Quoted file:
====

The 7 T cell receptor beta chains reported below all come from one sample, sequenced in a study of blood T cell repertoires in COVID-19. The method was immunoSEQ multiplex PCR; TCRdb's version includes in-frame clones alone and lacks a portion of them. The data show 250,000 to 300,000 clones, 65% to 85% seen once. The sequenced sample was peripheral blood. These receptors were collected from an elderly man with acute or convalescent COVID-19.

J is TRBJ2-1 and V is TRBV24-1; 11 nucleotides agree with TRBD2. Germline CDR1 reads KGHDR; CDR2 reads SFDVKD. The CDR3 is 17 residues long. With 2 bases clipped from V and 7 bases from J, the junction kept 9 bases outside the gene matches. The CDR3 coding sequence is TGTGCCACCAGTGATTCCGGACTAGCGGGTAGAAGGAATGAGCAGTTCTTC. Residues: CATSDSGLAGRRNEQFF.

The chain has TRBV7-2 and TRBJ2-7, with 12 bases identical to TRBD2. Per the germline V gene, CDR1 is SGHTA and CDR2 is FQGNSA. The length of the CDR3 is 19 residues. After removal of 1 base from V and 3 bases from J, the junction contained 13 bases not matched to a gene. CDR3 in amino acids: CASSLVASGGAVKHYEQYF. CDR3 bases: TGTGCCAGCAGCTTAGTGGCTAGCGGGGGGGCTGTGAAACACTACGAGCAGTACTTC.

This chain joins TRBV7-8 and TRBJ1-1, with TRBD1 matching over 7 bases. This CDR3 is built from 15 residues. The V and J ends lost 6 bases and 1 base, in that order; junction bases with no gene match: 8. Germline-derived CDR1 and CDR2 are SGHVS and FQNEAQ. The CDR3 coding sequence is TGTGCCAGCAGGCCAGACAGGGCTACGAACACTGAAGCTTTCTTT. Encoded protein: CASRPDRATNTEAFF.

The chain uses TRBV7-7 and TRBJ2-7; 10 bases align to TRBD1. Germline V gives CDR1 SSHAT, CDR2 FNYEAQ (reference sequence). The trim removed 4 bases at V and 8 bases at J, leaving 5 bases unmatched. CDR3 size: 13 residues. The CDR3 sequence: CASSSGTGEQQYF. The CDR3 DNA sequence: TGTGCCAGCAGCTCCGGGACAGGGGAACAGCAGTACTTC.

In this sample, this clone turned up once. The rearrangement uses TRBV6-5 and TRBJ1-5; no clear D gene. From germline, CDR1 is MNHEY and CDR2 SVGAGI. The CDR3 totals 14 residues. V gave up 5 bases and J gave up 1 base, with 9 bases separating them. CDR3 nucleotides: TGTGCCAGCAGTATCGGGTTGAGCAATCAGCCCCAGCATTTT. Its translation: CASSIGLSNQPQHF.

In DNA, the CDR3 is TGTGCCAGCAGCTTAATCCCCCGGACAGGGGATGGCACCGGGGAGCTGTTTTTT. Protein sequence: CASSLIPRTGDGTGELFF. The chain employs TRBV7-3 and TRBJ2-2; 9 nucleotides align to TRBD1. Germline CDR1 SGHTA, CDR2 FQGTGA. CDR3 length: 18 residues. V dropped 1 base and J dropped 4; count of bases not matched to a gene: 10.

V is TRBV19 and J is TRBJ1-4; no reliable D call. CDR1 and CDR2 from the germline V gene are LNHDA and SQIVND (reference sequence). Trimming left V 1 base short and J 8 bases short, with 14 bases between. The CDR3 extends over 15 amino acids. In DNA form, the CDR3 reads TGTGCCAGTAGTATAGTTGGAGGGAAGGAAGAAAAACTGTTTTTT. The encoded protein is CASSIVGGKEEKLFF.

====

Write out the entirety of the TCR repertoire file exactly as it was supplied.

The 7 T cell receptor beta chains reported below all come from one sample, sequenced in a study of blood T cell repertoires in COVID-19. The method was immunoSEQ multiplex PCR; TCRdb's version includes in-frame clones alone and lacks a portion of them. The data show 250,000 to 300,000 clones, 65% to 85% seen once. The sequenced sample was peripheral blood. These receptors were collected from an elderly man with acute or convalescent COVID-19.

J is TRBJ2-1 and V is TRBV24-1; 11 nucleotides agree with TRBD2. Germline CDR1 reads KGHDR; CDR2 reads SFDVKD. The CDR3 is 17 residues long. With 2 bases clipped from V and 7 bases from J, the junction kept 9 bases outside the gene matches. The CDR3 coding sequence is TGTGCCACCAGTGATTCCGGACTAGCGGGTAGAAGGAATGAGCAGTTCTTC. Residues: CATSDSGLAGRRNEQFF.

The chain has TRBV7-2 and TRBJ2-7, with 12 bases identical to TRBD2. Per the germline V gene, CDR1 is SGHTA and CDR2 is FQGNSA. The length of the CDR3 is 19 residues. After removal of 1 base from V and 3 bases from J, the junction contained 13 bases not matched to a gene. CDR3 in amino acids: CASSLVASGGAVKHYEQYF. CDR3 bases: TGTGCCAGCAGCTTAGTGGCTAGCGGGGGGGCTGTGAAACACTACGAGCAGTACTTC.

This chain joins TRBV7-8 and TRBJ1-1, with TRBD1 matching over 7 bases. This CDR3 is built from 15 residues. The V and J ends lost 6 bases and 1 base, in that order; junction bases with no gene match: 8. Germline-derived CDR1 and CDR2 are SGHVS and FQNEAQ. The CDR3 coding sequence is TGTGCCAGCAGGCCAGACAGGGCTACGAACACTGAAGCTTTCTTT. Encoded protein: CASRPDRATNTEAFF.

The chain uses TRBV7-7 and TRBJ2-7; 10 bases align to TRBD1. Germline V gives CDR1 SSHAT, CDR2 FNYEAQ (reference sequence). The trim removed 4 bases at V and 8 bases at J, leaving 5 bases unmatched. CDR3 size: 13 residues. The CDR3 sequence: CASSSGTGEQQYF. The CDR3 DNA sequence: TGTGCCAGCAGCTCCGGGACAGGGGAACAGCAGTACTTC.

In this sample, this clone turned up once. The rearrangement uses TRBV6-5 and TRBJ1-5; no clear D gene. From germline, CDR1 is MNHEY and CDR2 SVGAGI. The CDR3 totals 14 residues. V gave up 5 bases and J gave up 1 base, with 9 bases separating them. CDR3 nucleotides: TGTGCCAGCAGTATCGGGTTGAGCAATCAGCCCCAGCATTTT. Its translation: CASSIGLSNQPQHF.

In DNA, the CDR3 is TGTGCCAGCAGCTTAATCCCCCGGACAGGGGATGGCACCGGGGAGCTGTTTTTT. Protein sequence: CASSLIPRTGDGTGELFF. The chain employs TRBV7-3 and TRBJ2-2; 9 nucleotides align to TRBD1. Germline CDR1 SGHTA, CDR2 FQGTGA. CDR3 length: 18 residues. V dropped 1 base and J dropped 4; count of bases not matched to a gene: 10.

V is TRBV19 and J is TRBJ1-4; no reliable D call. CDR1 and CDR2 from the germline V gene are LNHDA and SQIVND (reference sequence). Trimming left V 1 base short and J 8 bases short, with 14 bases between. The CDR3 extends over 15 amino acids. In DNA form, the CDR3 reads TGTGCCAGTAGTATAGTTGGAGGGAAGGAAGAAAAACTGTTTTTT. The encoded protein is CASSIVGGKEEKLFF.